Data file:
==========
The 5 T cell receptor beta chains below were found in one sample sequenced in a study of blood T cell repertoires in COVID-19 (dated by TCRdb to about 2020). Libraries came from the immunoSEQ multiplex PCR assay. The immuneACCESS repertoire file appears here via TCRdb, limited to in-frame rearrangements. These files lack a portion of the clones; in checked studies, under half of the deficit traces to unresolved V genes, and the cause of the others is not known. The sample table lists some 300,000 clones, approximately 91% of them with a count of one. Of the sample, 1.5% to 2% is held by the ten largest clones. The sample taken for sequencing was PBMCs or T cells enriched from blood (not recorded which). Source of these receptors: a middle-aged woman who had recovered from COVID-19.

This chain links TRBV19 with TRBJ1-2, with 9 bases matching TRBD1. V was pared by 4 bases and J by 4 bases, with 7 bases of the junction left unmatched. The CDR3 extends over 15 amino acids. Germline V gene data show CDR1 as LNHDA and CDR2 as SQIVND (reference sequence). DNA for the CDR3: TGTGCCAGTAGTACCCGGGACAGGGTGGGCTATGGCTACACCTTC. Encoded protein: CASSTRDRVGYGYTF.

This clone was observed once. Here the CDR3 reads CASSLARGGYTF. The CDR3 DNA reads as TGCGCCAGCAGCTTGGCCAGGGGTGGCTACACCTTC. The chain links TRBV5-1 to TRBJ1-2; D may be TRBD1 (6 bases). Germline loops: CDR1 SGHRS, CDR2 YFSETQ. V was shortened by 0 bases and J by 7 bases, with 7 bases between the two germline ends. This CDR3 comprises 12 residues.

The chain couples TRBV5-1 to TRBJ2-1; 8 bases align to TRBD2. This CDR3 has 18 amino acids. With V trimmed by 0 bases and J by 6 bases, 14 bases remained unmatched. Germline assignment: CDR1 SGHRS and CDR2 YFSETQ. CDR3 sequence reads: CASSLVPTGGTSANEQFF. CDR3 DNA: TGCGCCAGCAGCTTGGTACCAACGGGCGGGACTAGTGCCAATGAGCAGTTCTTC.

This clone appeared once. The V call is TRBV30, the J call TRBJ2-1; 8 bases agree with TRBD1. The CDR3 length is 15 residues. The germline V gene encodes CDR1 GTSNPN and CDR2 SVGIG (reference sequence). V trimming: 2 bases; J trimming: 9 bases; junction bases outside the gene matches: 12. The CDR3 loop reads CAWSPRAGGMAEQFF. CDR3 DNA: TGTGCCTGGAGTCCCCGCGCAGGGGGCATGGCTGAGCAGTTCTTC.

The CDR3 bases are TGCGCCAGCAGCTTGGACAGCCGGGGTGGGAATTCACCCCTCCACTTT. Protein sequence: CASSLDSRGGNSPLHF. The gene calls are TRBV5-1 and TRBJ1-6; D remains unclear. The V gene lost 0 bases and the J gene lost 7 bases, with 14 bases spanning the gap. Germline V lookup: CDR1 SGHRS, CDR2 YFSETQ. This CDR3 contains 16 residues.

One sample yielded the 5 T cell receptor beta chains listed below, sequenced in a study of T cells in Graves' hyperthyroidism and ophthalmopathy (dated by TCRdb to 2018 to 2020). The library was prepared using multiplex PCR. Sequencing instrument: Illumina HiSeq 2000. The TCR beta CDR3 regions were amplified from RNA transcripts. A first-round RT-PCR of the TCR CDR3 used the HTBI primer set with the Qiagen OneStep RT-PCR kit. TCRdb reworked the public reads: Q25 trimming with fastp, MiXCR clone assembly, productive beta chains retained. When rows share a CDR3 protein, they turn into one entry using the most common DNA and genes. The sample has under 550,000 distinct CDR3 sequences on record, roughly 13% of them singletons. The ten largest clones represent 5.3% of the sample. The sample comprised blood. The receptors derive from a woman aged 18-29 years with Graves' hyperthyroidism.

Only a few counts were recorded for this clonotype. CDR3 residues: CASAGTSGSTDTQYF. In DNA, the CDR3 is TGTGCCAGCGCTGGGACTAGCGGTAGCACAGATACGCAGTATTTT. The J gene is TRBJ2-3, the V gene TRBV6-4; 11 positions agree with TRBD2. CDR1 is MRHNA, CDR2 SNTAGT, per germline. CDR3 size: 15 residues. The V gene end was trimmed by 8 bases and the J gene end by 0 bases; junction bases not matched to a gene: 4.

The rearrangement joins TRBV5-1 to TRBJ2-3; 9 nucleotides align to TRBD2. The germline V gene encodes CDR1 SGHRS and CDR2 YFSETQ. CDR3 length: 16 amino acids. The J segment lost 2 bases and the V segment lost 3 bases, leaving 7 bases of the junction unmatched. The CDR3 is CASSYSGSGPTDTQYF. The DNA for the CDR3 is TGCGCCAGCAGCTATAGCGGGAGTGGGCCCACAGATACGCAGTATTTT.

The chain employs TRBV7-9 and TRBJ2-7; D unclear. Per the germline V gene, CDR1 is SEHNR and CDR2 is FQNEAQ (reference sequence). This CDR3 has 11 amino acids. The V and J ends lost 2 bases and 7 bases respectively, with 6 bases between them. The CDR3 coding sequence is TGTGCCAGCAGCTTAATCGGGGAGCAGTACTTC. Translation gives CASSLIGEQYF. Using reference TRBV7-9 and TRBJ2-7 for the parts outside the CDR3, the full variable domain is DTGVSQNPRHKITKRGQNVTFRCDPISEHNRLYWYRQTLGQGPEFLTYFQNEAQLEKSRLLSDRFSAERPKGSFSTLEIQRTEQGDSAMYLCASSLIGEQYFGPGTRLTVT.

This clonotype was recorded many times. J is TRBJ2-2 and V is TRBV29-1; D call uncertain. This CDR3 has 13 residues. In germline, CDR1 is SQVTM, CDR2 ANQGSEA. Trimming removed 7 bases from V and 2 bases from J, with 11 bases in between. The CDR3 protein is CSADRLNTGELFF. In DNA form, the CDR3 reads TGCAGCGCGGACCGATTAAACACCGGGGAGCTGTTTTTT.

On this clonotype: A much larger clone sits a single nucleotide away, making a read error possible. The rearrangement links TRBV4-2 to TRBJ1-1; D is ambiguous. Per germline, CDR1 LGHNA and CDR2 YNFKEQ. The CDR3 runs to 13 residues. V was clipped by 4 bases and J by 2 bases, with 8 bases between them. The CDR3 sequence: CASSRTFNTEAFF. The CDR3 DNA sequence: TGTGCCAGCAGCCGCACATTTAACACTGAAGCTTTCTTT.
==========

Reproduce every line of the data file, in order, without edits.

The 5 T cell receptor beta chains below were found in one sample sequenced in a study of blood T cell repertoires in COVID-19 (dated by TCRdb to about 2020). Libraries came from the immunoSEQ multiplex PCR assay. The immuneACCESS repertoire file appears here via TCRdb, limited to in-frame rearrangements. These files lack a portion of the clones; in checked studies, under half of the deficit traces to unresolved V genes, and the cause of the others is not known. The sample table lists some 300,000 clones, approximately 91% of them with a count of one. Of the sample, 1.5% to 2% is held by the ten largest clones. The sample taken for sequencing was PBMCs or T cells enriched from blood (not recorded which). Source of these receptors: a middle-aged woman who had recovered from COVID-19.

This chain links TRBV19 with TRBJ1-2, with 9 bases matching TRBD1. V was pared by 4 bases and J by 4 bases, with 7 bases of the junction left unmatched. The CDR3 extends over 15 amino acids. Germline V gene data show CDR1 as LNHDA and CDR2 as SQIVND (reference sequence). DNA for the CDR3: TGTGCCAGTAGTACCCGGGACAGGGTGGGCTATGGCTACACCTTC. Encoded protein: CASSTRDRVGYGYTF.

This clone was observed once. Here the CDR3 reads CASSLARGGYTF. The CDR3 DNA reads as TGCGCCAGCAGCTTGGCCAGGGGTGGCTACACCTTC. The chain links TRBV5-1 to TRBJ1-2; D may be TRBD1 (6 bases). Germline loops: CDR1 SGHRS, CDR2 YFSETQ. V was shortened by 0 bases and J by 7 bases, with 7 bases between the two germline ends. This CDR3 comprises 12 residues.

The chain couples TRBV5-1 to TRBJ2-1; 8 bases align to TRBD2. This CDR3 has 18 amino acids. With V trimmed by 0 bases and J by 6 bases, 14 bases remained unmatched. Germline assignment: CDR1 SGHRS and CDR2 YFSETQ. CDR3 sequence reads: CASSLVPTGGTSANEQFF. CDR3 DNA: TGCGCCAGCAGCTTGGTACCAACGGGCGGGACTAGTGCCAATGAGCAGTTCTTC.

This clone appeared once. The V call is TRBV30, the J call TRBJ2-1; 8 bases agree with TRBD1. The CDR3 length is 15 residues. The germline V gene encodes CDR1 GTSNPN and CDR2 SVGIG (reference sequence). V trimming: 2 bases; J trimming: 9 bases; junction bases outside the gene matches: 12. The CDR3 loop reads CAWSPRAGGMAEQFF. CDR3 DNA: TGTGCCTGGAGTCCCCGCGCAGGGGGCATGGCTGAGCAGTTCTTC.

The CDR3 bases are TGCGCCAGCAGCTTGGACAGCCGGGGTGGGAATTCACCCCTCCACTTT. Protein sequence: CASSLDSRGGNSPLHF. The gene calls are TRBV5-1 and TRBJ1-6; D remains unclear. The V gene lost 0 bases and the J gene lost 7 bases, with 14 bases spanning the gap. Germline V lookup: CDR1 SGHRS, CDR2 YFSETQ. This CDR3 contains 16 residues.

One sample yielded the 5 T cell receptor beta chains listed below, sequenced in a study of T cells in Graves' hyperthyroidism and ophthalmopathy (dated by TCRdb to 2018 to 2020). The library was prepared using multiplex PCR. Sequencing instrument: Illumina HiSeq 2000. The TCR beta CDR3 regions were amplified from RNA transcripts. A first-round RT-PCR of the TCR CDR3 used the HTBI primer set with the Qiagen OneStep RT-PCR kit. TCRdb reworked the public reads: Q25 trimming with fastp, MiXCR clone assembly, productive beta chains retained. When rows share a CDR3 protein, they turn into one entry using the most common DNA and genes. The sample has under 550,000 distinct CDR3 sequences on record, roughly 13% of them singletons. The ten largest clones represent 5.3% of the sample. The sample comprised blood. The receptors derive from a woman aged 18-29 years with Graves' hyperthyroidism.

Only a few counts were recorded for this clonotype. CDR3 residues: CASAGTSGSTDTQYF. In DNA, the CDR3 is TGTGCCAGCGCTGGGACTAGCGGTAGCACAGATACGCAGTATTTT. The J gene is TRBJ2-3, the V gene TRBV6-4; 11 positions agree with TRBD2. CDR1 is MRHNA, CDR2 SNTAGT, per germline. CDR3 size: 15 residues. The V gene end was trimmed by 8 bases and the J gene end by 0 bases; junction bases not matched to a gene: 4.

The rearrangement joins TRBV5-1 to TRBJ2-3; 9 nucleotides align to TRBD2. The germline V gene encodes CDR1 SGHRS and CDR2 YFSETQ. CDR3 length: 16 amino acids. The J segment lost 2 bases and the V segment lost 3 bases, leaving 7 bases of the junction unmatched. The CDR3 is CASSYSGSGPTDTQYF. The DNA for the CDR3 is TGCGCCAGCAGCTATAGCGGGAGTGGGCCCACAGATACGCAGTATTTT.

The chain employs TRBV7-9 and TRBJ2-7; D unclear. Per the germline V gene, CDR1 is SEHNR and CDR2 is FQNEAQ (reference sequence). This CDR3 has 11 amino acids. The V and J ends lost 2 bases and 7 bases respectively, with 6 bases between them. The CDR3 coding sequence is TGTGCCAGCAGCTTAATCGGGGAGCAGTACTTC. Translation gives CASSLIGEQYF. Using reference TRBV7-9 and TRBJ2-7 for the parts outside the CDR3, the full variable domain is DTGVSQNPRHKITKRGQNVTFRCDPISEHNRLYWYRQTLGQGPEFLTYFQNEAQLEKSRLLSDRFSAERPKGSFSTLEIQRTEQGDSAMYLCASSLIGEQYFGPGTRLTVT.

This clonotype was recorded many times. J is TRBJ2-2 and V is TRBV29-1; D call uncertain. This CDR3 has 13 residues. In germline, CDR1 is SQVTM, CDR2 ANQGSEA. Trimming removed 7 bases from V and 2 bases from J, with 11 bases in between. The CDR3 protein is CSADRLNTGELFF. In DNA form, the CDR3 reads TGCAGCGCGGACCGATTAAACACCGGGGAGCTGTTTTTT.

On this clonotype: A much larger clone sits a single nucleotide away, making a read error possible. The rearrangement links TRBV4-2 to TRBJ1-1; D is ambiguous. Per germline, CDR1 LGHNA and CDR2 YNFKEQ. The CDR3 runs to 13 residues. V was clipped by 4 bases and J by 2 bases, with 8 bases between them. The CDR3 sequence: CASSRTFNTEAFF. The CDR3 DNA sequence: TGTGCCAGCAGCCGCACATTTAACACTGAAGCTTTCTTT.